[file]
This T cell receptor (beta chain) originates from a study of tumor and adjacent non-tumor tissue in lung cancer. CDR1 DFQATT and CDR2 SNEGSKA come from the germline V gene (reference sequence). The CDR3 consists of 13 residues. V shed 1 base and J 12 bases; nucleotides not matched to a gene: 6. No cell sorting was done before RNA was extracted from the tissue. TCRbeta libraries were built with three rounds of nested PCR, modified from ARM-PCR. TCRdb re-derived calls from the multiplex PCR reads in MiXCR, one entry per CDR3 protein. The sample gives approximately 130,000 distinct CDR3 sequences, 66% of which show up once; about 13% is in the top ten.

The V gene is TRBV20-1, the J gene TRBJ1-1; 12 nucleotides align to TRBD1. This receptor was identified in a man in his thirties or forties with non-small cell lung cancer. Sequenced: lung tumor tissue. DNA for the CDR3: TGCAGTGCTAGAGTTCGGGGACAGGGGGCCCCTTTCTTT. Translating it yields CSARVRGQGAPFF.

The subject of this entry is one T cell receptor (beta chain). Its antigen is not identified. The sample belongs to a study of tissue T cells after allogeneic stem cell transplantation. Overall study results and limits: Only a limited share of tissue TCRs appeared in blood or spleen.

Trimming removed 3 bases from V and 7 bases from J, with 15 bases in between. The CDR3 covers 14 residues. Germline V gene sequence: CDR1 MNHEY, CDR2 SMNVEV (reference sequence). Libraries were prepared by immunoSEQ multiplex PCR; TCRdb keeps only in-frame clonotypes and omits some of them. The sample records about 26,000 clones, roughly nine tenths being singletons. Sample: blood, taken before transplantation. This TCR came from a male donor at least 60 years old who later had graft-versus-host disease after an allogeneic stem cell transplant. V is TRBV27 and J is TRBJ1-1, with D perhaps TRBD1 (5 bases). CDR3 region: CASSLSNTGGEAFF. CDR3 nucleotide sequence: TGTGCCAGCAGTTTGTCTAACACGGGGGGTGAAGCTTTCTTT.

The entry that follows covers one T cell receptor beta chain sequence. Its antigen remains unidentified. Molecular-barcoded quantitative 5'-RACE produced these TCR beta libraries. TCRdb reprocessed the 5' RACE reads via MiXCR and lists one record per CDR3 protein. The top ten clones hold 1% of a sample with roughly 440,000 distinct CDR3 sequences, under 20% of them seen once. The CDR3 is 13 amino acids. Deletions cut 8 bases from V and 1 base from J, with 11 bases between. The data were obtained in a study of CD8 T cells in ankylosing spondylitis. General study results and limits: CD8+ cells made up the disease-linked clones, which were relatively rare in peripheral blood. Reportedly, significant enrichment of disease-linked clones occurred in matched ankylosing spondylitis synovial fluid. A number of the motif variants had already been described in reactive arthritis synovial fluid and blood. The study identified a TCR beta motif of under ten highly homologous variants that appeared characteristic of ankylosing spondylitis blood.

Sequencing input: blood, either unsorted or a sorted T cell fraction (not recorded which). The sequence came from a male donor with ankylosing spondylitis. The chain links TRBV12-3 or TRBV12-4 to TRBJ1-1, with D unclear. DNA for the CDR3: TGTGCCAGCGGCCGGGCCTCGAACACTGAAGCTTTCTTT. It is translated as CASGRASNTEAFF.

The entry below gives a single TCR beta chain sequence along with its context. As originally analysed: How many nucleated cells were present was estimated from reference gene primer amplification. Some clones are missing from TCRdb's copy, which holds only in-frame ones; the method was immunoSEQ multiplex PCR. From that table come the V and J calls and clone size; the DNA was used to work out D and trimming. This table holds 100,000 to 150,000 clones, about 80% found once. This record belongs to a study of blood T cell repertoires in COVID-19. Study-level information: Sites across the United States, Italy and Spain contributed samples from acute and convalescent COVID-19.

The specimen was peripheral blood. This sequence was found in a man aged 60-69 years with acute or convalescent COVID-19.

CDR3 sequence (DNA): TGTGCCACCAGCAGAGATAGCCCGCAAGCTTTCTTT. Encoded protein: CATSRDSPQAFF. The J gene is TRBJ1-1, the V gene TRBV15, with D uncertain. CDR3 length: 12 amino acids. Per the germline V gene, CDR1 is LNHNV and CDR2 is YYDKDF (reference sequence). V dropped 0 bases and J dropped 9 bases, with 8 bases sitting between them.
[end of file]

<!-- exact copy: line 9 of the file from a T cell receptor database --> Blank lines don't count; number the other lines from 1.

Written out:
CDR3 sequence (DNA): TGTGCCACCAGCAGAGATAGCCCGCAAGCTTTCTTT. Encoded protein: CATSRDSPQAFF. The J gene is TRBJ1-1, the V gene TRBV15, with D uncertain. CDR3 length: 12 amino acids. Per the germline V gene, CDR1 is LNHNV and CDR2 is YYDKDF (reference sequence). V dropped 0 bases and J dropped 9 bases, with 8 bases sitting between them.